Thursday, November 12, 2009

New Translation Thursday

Happy Thursday everyone. This is the first installment of "New Translation Thursday." I am going to tell you that this needs to be a shorter entry than I would have liked, due to workload issues here at the office.



First of all, thanks for your comments over the last few days. I believe they generally reflect the state of affairs. Some people think the new translation is one of the the greatest things to happen in the Church ("Every sample I have seen makes me thank the Lord we are finally getting better prayers"); others think this is one of the worst things to happen ("Better Prayers? We'll need dictionaries in the pews so people can look up some of the words in this new translation"). If these comments are any indication of how polarizing the response to the new translation will be, I think we are in for a very rough road, folks.

So the question becomes: How do we pastorally lead our people through the transition with honesty and integrity?

Frankly, I think there will be many pastoral leaders who will simply tell their people that they think the whole thing is a grand mistake, but there is no choice, and that we have to do the best we can with what we've been given. Others will simply say that this is what the Church says, and as Catholics, we simply do what the Church says. Some will painstakingly take their people through the entire history behind the new translation and try to persuade their people that this, indeed, is a good thing for the praying Church. Others will reject the new translation (There are still priests using the old form of the Rite of Christian Funerals). Even our bishops are not in agreement about this translation. See this article from the National Catholic Reporter.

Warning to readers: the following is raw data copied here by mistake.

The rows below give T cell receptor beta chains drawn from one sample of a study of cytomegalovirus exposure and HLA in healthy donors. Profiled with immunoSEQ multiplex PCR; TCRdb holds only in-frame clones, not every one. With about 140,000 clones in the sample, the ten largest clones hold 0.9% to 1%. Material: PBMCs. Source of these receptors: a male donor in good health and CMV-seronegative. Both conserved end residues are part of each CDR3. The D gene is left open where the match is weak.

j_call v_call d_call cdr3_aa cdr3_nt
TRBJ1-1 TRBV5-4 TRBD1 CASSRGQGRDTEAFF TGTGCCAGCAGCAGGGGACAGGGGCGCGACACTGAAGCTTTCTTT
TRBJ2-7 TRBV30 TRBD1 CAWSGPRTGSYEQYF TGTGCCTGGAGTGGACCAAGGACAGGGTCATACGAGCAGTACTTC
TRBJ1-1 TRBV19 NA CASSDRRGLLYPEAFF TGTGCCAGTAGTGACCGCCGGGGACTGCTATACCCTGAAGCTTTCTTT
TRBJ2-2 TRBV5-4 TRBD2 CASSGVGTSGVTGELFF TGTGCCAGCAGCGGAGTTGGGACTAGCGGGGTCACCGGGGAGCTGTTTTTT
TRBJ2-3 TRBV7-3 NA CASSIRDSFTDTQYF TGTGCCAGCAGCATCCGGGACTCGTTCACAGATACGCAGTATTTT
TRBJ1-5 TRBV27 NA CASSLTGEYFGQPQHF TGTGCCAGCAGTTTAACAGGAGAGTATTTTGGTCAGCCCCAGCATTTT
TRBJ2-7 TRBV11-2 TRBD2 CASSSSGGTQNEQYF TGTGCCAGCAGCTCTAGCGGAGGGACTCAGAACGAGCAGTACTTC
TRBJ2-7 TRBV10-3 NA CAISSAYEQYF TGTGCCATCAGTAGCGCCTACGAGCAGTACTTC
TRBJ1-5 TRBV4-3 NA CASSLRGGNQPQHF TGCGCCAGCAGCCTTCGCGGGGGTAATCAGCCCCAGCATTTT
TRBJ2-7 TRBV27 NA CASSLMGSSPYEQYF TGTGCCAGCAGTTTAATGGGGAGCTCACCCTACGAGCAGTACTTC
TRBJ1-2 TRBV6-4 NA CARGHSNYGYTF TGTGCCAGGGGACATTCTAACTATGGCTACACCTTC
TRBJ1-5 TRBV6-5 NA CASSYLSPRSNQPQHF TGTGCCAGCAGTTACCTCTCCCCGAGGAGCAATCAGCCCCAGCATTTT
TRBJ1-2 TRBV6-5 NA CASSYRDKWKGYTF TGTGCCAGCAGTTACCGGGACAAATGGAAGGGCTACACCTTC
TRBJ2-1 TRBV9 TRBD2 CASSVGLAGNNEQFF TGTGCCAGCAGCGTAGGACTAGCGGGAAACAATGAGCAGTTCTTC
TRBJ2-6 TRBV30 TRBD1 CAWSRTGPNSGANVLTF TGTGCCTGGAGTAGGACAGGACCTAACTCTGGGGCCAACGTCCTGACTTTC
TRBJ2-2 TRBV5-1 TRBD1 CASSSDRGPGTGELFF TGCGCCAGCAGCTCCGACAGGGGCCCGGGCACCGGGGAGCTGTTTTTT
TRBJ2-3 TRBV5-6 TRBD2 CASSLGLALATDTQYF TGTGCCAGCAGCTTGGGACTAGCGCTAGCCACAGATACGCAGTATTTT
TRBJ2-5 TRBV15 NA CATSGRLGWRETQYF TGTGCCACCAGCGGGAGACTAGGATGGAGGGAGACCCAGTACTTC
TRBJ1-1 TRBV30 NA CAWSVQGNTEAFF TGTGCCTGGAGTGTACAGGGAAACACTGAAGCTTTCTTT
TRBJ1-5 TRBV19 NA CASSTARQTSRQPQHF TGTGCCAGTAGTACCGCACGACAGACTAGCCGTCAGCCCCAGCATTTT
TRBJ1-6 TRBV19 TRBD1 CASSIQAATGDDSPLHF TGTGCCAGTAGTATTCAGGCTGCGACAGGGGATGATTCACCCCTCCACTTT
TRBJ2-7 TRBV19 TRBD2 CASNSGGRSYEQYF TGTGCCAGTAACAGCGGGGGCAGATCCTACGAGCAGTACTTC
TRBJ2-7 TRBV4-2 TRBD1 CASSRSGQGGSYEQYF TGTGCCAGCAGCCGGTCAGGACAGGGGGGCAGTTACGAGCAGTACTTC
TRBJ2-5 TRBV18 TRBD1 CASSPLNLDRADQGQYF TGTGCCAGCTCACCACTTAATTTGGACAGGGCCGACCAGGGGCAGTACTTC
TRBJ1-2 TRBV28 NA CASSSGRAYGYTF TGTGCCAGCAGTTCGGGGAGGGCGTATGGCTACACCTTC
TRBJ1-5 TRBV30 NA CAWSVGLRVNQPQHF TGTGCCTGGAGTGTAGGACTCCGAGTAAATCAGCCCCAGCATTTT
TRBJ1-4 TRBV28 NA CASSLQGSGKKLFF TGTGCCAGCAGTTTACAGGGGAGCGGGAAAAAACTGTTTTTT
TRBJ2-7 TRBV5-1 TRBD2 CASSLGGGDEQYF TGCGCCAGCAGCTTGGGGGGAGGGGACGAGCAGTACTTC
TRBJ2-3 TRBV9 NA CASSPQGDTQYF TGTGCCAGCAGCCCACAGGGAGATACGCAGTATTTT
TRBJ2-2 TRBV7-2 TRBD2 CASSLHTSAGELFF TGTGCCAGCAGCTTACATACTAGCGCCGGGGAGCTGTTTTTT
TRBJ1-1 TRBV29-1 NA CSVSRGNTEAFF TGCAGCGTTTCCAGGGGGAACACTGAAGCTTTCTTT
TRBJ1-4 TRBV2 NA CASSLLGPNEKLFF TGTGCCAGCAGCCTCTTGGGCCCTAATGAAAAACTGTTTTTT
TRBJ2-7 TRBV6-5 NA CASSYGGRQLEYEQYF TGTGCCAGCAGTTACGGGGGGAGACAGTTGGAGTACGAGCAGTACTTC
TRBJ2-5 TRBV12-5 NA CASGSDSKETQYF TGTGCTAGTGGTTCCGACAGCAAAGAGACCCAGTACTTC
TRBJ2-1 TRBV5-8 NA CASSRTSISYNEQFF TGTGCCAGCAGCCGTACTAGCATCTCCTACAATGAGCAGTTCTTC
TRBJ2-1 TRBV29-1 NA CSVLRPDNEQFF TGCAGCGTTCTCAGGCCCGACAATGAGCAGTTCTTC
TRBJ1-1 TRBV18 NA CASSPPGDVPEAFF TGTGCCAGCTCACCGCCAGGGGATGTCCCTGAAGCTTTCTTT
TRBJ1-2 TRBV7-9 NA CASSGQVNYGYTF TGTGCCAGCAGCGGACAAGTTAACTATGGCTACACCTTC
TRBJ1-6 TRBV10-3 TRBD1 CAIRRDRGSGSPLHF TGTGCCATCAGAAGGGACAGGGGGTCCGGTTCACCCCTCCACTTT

The bishops will be meeting next week (November 16-19 in Baltimore). I think this meeting with regard to "the vote" to send the translation to Rome will be one of the most interesting discussions in recent US Catholic history. Let's pray for our bishops; for wisdom, understanding, right judgment, knowledge, reverence, and wonder and awe in God's presence.

Gotta sing. Gotta pray. Gotta get back to my desk!

2 comments:

Dan said...

Thank you for beginning this series for the benefit of all of us. I clicked into the article you offered and was interested by the bishop's comments. He seems to be genuine and accurate in his citations of the Church documents and tradition. I was wondering if you know of any credible articles or similar published stories about someone who would disagree strongly with this bishop-- an article that would offer the converse opinion to give that context as well. Thanks, Dan.

Jerry Galipeau, D. Min. said...

Hello Dan,
Thank you for reading my blog.
If you haven't seen it already, check out Bishop Seratelli's little video on the USCCB web site:
http://www.usccb.org/romanmissal/video.shtml
Also, Bishop Vigneron has a speech on this issue. You can find it through the Adoremus web site here:
http://www.adoremus.org/0209Vigneron.html
Peace,
Jerry